In season one, we watched as Jason Ralph's Quentin Coldwater performed a unique version of Taylor Swift's "Shake It Off" while trapped in an asylum. In season two, the ante was upped when Hale Appleman's Eliot and several other cast members delivered a stunning performance of "One Day More" from Les Miserables

And now, in season three, The Magicians is getting musical yet again.

E! News can confirm that in the ninth episode of the season, airing Wednesday, March 7, the series will be going the full-on musical episode route, with each of its series regulars poised to flex their considerable singing chops over the course of four (!!) songs, including covers of David Bowie and Queen's "Under Pressure" and "All I Need Is the Girl" from the musical Gypsy. Vanity Fair first revealed the news.

The impetus for the musical episode came out of co-creator John McNamara's season two Les Mis experiment—and its overwhelming success. "Those f--kers were so good!" McNamara's co-creator Sera Gamble, who considers musicals to be "the STD of The Magicians"—"I didn't come to the show loving musicals, but I'm just around John every day and the passion, apparently, is contagious."—told E! News during a visit to the Vancouver set.

"That's the thing. It came out better than I think we had hoped," McNamara added. "I was expecting tons of hate tweets. We all got the opposite. So of course, we're like, 'Well, we've got to do that again!' But as we've been saying amongst ourselves, you don't just want to rinse and repeat. You've got to keep going up. So we're trying to go up."

Trevor Einhorn, The Magicians


Jade Tailor, whose Kady tackles the Gypsy track (sung here as "All I Need Is the Boy") in the episode, was thrilled at the opportunity, especially since she'd been left out of both previous musical moments. "I literally started crying from excitement and joy because I'm a musical theater girl…There was a running joke on set that if I didn't get a musical number, I would start killing everyone," she told us, laughing. "And my response was true. Everyone's alive, that tells you something. Everyone gets to sing, which is exciting. I get a really fun part."

So what's the reason for all the musical mayhem this time around? E! News can exclusively reveal that the answer lies with Trevor Einhorn's Josh Hoberman, who hasn't been seen since joining the gang's quest to bring magic back in the season's second episode. Without revealing too much, let's just say that the quest finds Quentin, Kady and Alice (Olivia Taylor Dudley) trying to convince their old friend to return home from a place he might not be all that interested in leaving.

"Josh in the beginning of this season, they really gave Josh this sort of emotional layer of how much magic meant to him. It sort of, in his mind, defined him. And he was just as desperate as the rest of the group to find it and find it as quickly as possible. Once we meet him again in 309, we quickly realize Josh is in this sort of dream magical world…It sort of feels like it doesn't matter if it's not reality, it doesn't matter if it doesn't make sense, but the fact that he's able to do magic means he's staying here no matter what," Einhorn told E! News. "In Josh's mind, it defines him so much that he doesn't need answers, he just needs to be able to do it."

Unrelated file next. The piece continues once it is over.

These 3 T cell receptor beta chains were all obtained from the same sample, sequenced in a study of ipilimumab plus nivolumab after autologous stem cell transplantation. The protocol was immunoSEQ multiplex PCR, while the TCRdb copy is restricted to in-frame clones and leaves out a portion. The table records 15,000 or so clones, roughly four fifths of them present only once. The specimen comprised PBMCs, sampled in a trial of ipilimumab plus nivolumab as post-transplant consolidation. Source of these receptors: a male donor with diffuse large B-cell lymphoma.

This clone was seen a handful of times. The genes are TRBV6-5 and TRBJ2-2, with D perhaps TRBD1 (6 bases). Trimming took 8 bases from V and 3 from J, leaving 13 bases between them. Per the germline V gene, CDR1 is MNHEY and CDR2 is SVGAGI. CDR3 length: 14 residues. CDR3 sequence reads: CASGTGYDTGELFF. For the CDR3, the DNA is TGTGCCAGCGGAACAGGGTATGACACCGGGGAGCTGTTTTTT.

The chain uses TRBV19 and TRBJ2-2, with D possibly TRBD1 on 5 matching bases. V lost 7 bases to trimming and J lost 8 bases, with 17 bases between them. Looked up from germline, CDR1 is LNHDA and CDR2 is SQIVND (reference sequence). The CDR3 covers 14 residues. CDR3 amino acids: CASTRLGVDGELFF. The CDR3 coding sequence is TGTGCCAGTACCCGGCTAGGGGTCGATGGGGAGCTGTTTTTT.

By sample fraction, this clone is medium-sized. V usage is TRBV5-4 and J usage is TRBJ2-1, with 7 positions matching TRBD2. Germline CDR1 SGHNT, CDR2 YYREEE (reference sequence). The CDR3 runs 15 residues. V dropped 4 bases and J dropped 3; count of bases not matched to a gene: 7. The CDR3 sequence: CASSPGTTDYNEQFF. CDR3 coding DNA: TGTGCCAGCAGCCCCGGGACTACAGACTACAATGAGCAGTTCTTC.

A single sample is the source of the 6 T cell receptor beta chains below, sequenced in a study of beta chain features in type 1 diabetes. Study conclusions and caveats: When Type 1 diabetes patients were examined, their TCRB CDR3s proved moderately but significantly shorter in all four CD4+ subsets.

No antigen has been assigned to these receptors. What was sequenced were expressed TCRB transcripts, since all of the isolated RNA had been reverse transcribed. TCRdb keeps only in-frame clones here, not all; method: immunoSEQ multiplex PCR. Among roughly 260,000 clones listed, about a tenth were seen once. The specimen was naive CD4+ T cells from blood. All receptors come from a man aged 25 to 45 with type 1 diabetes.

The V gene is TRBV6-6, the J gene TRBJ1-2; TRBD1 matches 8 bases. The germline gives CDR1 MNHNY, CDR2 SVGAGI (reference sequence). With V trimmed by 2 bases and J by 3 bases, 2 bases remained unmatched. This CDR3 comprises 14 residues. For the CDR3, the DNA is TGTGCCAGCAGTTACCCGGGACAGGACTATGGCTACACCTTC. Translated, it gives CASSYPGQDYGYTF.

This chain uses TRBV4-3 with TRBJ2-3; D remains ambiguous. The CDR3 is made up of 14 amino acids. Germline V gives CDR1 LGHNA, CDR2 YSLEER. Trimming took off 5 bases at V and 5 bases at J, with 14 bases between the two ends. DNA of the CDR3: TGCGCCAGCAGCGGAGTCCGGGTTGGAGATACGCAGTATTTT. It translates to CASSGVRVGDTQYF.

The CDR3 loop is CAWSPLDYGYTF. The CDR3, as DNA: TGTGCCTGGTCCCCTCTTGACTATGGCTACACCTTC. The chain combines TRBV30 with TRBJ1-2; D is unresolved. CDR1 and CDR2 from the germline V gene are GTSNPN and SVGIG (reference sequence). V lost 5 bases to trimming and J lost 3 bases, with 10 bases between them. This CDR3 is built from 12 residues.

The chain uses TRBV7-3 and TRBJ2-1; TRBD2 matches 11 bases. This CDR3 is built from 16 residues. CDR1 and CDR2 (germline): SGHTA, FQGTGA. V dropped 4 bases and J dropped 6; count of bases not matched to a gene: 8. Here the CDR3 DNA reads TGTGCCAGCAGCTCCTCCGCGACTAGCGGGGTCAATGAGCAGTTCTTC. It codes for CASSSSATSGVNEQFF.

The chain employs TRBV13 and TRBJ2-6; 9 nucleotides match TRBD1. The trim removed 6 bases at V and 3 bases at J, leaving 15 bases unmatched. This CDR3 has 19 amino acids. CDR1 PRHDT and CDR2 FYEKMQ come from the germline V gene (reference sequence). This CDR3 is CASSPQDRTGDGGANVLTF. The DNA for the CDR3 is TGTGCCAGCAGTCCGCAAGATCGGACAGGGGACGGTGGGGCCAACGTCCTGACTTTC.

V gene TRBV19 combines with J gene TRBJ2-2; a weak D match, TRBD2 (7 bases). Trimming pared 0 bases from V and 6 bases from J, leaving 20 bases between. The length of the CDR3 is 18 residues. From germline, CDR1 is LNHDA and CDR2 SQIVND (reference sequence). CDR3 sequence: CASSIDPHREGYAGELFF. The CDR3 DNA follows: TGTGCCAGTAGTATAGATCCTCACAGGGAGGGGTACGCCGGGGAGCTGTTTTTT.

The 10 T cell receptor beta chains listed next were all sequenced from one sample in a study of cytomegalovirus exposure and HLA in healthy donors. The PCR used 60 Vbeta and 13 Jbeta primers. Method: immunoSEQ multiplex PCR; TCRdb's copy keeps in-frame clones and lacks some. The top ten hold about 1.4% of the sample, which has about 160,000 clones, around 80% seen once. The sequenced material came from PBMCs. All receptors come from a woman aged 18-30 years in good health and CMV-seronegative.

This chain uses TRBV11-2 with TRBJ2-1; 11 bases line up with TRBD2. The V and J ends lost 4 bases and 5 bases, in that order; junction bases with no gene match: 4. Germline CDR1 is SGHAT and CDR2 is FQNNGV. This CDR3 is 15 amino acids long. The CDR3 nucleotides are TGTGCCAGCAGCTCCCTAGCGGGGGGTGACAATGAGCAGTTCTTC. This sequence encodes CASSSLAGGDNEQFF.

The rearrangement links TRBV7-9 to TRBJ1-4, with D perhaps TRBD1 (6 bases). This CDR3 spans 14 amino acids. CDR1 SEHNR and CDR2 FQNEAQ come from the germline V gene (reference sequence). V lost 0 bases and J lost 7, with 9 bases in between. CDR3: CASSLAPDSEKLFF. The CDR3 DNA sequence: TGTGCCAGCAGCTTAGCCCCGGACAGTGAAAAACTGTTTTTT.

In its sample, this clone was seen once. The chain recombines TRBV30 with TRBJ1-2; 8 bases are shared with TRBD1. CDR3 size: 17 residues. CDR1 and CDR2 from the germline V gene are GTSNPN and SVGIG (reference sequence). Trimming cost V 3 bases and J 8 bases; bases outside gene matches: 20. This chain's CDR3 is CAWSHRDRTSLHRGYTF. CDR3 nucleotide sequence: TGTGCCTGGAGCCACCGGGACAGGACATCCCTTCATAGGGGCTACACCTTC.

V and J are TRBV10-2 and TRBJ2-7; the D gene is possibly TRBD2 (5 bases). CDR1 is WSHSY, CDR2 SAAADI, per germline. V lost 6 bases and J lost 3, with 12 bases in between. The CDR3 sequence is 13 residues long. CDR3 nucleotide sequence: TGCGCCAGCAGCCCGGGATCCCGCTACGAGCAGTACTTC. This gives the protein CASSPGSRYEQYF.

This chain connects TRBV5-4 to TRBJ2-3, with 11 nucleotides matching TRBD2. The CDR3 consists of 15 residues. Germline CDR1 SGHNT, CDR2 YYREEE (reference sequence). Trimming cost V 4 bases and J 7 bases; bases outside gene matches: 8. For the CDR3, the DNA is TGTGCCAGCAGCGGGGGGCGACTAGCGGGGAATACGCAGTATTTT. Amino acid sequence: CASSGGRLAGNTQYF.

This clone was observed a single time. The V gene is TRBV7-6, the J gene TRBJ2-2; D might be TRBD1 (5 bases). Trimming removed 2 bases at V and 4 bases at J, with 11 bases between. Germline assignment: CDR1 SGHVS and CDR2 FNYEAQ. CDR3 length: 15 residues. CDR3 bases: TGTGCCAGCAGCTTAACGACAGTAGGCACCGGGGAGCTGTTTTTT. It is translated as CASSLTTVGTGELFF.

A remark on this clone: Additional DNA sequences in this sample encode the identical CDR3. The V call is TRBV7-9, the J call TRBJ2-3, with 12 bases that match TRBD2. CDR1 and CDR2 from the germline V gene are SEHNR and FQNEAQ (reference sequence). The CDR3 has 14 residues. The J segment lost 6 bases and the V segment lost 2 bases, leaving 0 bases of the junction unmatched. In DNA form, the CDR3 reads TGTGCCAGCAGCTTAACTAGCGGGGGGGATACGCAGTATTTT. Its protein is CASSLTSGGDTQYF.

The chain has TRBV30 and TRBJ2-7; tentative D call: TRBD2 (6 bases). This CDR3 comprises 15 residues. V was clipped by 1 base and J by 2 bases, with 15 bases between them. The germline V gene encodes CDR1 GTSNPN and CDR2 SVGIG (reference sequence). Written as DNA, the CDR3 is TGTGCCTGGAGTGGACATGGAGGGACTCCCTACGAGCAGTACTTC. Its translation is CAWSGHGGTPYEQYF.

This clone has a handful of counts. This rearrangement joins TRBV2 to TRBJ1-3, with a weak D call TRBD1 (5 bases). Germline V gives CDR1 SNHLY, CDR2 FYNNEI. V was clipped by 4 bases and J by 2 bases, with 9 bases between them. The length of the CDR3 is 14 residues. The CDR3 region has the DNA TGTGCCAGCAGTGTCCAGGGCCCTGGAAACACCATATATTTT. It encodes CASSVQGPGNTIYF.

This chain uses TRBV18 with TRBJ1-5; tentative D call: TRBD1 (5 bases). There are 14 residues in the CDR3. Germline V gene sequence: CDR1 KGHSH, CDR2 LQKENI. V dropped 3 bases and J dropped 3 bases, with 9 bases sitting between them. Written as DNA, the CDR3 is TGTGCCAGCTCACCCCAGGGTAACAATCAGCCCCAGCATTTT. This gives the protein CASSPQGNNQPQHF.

And as you can see in the exclusive clip above, when you do start to question the musical nature of this fantasy world, it doesn't respond too kindly. 

The episode, which sees Josh take on the lion's share of the singing duties aside from the big group number, puts the peripheral character in the foreground and however daunting the task was, Einhorn was more than up for the challenge. "The first thing I was happy to see was that it was called 'All That Josh' and it stops there, it's not 'All That Josh—Death Scene, Pt. 1.' It's not like 'Josh dies, episode nine.' When you see your name in a title, you're happy to know there's some sort of positive spin on it," he told us. "I knew no matter what—at least from the people I talked to that do a lot of musicals and I have a little bit of playing around with musicals in the past—it's all about a commitment level. If you don't commit, then everyone will know and it will just feel weird because you didn't dive into it. So I said no matter what, I'm just going to commit the heck to it and it wound up being kind of fun."

Aside from taking on the "daunting" task of tackling Bowie and Freddie Mercury's iconic track (more on that in a second), Einhorn got to live out a pop star fantasy with his individual songs. "Everyone was so encouraging," he said of the dancers hired to support him. "I've never done any dance stuff like that before in my life and they just helped me. We had a two-day rehearsal process, and at the end of the two days, it was really like a party on set. So for me, it was a blessing because I think it came out pretty well. I was pretty happy with it."

As for how the Syfy series could possibly find a way to top itself in its just-ordered fourth season, Einhorn remains as stumped as the rest of us, but has faith it'll happen. "I was thinking the same thing. What are we going to do? Why don't you just go for Hamilton next time? Because that's not popular enough," he said, laughing. "I also was joking, we started episode 10 right after. We didn't get a break right after, we went literally from Under Pressure right into episode 10 and it's just Jason and me in a scene we were filming. And I was like, ‘Wouldn't it be great if we just sang this entire scene and the whole audience just thinks that the rest of the season is a musical? And we just can't help ourselves anymore?' We go for it. We don't shy away from it."

The Magicians airs Wednesdays at 9 p.m. on Syfy.

(E! and Syfy are both part of the NBCUniversal family.)

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